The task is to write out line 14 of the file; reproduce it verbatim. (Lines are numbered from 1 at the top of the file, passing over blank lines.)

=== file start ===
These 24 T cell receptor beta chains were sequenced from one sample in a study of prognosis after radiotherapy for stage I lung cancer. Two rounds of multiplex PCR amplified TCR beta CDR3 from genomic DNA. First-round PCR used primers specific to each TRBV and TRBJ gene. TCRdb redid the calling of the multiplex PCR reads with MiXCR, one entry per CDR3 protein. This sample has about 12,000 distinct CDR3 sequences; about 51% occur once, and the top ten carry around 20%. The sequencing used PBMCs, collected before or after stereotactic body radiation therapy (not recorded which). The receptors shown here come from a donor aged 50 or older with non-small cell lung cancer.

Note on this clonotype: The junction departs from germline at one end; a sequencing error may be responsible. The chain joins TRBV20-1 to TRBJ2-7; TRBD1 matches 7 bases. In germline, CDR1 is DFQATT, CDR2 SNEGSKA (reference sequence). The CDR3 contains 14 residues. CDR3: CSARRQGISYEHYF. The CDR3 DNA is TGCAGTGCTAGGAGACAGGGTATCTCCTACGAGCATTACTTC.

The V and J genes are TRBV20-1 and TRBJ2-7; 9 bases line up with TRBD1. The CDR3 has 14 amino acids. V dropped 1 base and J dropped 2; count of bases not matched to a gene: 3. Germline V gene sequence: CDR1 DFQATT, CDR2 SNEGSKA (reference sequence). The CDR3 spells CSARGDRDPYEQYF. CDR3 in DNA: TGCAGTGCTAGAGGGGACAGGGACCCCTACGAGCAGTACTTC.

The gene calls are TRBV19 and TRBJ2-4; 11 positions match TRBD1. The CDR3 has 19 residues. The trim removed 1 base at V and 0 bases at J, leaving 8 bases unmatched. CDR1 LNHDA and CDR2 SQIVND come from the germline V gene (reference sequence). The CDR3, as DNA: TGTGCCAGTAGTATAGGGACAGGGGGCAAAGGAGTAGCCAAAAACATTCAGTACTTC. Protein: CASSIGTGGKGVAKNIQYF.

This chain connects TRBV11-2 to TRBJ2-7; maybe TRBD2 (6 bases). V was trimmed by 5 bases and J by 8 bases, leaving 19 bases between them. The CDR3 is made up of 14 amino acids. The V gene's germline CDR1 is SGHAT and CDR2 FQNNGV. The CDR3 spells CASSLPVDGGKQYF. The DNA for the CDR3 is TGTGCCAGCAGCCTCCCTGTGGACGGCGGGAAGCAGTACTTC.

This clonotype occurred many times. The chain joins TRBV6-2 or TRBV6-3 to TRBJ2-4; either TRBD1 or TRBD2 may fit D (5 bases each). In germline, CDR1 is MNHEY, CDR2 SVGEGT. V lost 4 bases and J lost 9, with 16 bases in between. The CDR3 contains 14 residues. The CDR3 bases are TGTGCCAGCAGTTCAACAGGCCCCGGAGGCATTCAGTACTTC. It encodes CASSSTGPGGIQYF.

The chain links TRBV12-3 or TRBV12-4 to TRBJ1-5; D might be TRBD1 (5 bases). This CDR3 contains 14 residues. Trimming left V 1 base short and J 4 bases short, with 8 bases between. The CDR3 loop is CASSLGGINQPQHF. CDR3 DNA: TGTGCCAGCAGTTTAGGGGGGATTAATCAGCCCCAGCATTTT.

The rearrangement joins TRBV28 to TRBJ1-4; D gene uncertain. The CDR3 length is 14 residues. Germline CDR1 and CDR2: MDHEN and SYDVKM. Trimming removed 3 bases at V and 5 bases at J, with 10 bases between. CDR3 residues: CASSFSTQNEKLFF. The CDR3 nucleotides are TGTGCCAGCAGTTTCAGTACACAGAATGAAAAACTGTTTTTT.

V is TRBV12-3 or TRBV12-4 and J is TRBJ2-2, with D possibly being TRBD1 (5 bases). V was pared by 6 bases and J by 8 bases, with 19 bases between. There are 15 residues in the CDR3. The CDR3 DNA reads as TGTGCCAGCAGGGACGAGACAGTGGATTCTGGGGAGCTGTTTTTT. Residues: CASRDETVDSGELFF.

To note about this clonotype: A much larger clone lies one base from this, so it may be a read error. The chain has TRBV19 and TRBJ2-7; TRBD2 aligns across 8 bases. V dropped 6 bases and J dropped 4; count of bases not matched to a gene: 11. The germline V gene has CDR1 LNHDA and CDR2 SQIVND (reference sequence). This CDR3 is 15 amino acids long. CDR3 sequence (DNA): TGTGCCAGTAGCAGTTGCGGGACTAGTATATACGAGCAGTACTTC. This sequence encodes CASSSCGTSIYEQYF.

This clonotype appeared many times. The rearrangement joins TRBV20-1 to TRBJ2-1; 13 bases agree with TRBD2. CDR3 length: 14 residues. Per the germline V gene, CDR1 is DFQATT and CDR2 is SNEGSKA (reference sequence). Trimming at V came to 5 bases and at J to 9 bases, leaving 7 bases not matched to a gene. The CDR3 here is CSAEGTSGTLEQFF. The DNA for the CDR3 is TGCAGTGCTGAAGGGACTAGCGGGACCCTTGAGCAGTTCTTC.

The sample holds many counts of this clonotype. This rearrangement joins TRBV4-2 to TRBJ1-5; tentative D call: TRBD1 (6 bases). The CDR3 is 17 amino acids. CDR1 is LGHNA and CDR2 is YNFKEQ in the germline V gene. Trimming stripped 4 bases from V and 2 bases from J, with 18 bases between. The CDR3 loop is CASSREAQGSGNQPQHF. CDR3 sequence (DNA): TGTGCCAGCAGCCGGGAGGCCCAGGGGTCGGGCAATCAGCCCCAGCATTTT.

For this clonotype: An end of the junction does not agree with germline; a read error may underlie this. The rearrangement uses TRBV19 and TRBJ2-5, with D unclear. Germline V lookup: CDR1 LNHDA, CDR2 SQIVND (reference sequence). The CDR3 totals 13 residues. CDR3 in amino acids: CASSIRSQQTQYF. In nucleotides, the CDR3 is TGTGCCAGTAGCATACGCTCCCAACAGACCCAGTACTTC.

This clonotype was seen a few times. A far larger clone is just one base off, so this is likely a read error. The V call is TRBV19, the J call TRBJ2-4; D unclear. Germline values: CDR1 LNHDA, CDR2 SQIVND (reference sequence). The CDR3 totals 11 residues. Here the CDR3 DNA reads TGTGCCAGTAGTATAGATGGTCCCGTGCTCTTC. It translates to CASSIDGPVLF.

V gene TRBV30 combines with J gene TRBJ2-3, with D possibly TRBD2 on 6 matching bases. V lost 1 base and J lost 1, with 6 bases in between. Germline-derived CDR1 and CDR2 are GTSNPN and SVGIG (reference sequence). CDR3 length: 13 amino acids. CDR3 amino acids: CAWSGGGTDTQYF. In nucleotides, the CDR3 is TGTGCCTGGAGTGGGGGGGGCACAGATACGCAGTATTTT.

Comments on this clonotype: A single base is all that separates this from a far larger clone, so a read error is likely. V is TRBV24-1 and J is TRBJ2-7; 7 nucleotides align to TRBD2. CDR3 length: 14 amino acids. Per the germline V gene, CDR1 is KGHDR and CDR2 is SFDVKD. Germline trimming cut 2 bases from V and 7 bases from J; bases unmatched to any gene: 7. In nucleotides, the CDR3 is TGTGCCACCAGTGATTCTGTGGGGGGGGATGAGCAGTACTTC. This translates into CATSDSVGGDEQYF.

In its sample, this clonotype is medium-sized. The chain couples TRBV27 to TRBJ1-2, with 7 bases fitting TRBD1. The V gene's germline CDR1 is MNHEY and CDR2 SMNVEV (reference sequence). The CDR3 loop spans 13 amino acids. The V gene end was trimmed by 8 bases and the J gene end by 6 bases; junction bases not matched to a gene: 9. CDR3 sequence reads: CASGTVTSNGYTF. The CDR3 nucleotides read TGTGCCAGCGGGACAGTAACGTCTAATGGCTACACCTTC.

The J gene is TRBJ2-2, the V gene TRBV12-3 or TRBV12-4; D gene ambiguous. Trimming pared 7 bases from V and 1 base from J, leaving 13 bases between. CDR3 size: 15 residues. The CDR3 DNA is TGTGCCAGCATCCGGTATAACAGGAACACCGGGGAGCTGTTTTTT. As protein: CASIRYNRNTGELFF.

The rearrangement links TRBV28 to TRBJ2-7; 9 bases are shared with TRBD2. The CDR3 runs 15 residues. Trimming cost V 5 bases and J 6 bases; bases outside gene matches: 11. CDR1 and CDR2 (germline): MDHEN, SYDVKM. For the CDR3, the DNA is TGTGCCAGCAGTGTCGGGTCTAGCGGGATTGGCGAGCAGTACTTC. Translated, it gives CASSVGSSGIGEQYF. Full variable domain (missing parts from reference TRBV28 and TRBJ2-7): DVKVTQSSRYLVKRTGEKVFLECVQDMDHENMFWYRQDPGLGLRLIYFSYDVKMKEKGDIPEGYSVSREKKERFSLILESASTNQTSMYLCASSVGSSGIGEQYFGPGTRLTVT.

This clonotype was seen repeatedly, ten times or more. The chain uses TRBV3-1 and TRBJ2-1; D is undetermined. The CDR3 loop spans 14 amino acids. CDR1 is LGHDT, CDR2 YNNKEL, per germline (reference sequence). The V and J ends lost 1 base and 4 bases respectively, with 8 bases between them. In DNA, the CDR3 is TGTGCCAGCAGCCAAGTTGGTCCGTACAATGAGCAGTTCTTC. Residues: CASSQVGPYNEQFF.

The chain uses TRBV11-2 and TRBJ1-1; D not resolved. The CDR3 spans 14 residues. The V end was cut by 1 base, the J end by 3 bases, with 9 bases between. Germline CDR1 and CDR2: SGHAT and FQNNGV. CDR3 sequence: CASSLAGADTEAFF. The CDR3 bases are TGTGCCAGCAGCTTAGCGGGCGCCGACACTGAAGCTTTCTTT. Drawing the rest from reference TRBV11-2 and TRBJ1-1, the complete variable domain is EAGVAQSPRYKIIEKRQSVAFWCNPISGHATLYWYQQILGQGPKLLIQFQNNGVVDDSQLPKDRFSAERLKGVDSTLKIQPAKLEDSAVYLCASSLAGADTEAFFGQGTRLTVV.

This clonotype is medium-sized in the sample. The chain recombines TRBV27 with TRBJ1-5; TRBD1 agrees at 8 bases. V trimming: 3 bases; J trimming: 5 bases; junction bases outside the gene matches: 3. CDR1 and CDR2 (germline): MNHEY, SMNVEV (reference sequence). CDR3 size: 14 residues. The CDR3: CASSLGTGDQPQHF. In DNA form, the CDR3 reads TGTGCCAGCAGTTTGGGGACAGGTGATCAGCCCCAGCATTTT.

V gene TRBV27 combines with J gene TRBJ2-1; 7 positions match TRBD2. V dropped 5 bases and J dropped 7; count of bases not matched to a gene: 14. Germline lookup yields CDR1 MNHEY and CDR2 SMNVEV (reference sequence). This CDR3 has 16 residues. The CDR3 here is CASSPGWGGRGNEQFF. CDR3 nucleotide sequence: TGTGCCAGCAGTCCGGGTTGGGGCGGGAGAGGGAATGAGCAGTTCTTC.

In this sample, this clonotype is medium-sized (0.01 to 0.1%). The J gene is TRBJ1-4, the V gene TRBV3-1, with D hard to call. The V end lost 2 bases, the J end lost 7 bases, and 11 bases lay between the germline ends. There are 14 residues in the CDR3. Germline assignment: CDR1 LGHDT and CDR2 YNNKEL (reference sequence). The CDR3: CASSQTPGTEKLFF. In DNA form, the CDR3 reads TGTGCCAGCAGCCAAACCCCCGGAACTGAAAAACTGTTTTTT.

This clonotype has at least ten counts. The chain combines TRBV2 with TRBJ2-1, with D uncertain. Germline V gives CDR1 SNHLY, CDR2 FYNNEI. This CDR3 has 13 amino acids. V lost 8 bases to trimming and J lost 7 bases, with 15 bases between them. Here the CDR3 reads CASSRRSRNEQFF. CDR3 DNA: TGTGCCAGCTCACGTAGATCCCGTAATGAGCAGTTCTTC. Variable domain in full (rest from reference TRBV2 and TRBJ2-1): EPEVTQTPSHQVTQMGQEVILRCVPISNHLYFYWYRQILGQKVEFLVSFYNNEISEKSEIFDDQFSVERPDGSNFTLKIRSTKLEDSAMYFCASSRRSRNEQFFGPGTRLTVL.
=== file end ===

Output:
This clonotype was seen a few times. A far larger clone is just one base off, so this is likely a read error. The V call is TRBV19, the J call TRBJ2-4; D unclear. Germline values: CDR1 LNHDA, CDR2 SQIVND (reference sequence). The CDR3 totals 11 residues. Here the CDR3 DNA reads TGTGCCAGTAGTATAGATGGTCCCGTGCTCTTC. It translates to CASSIDGPVLF.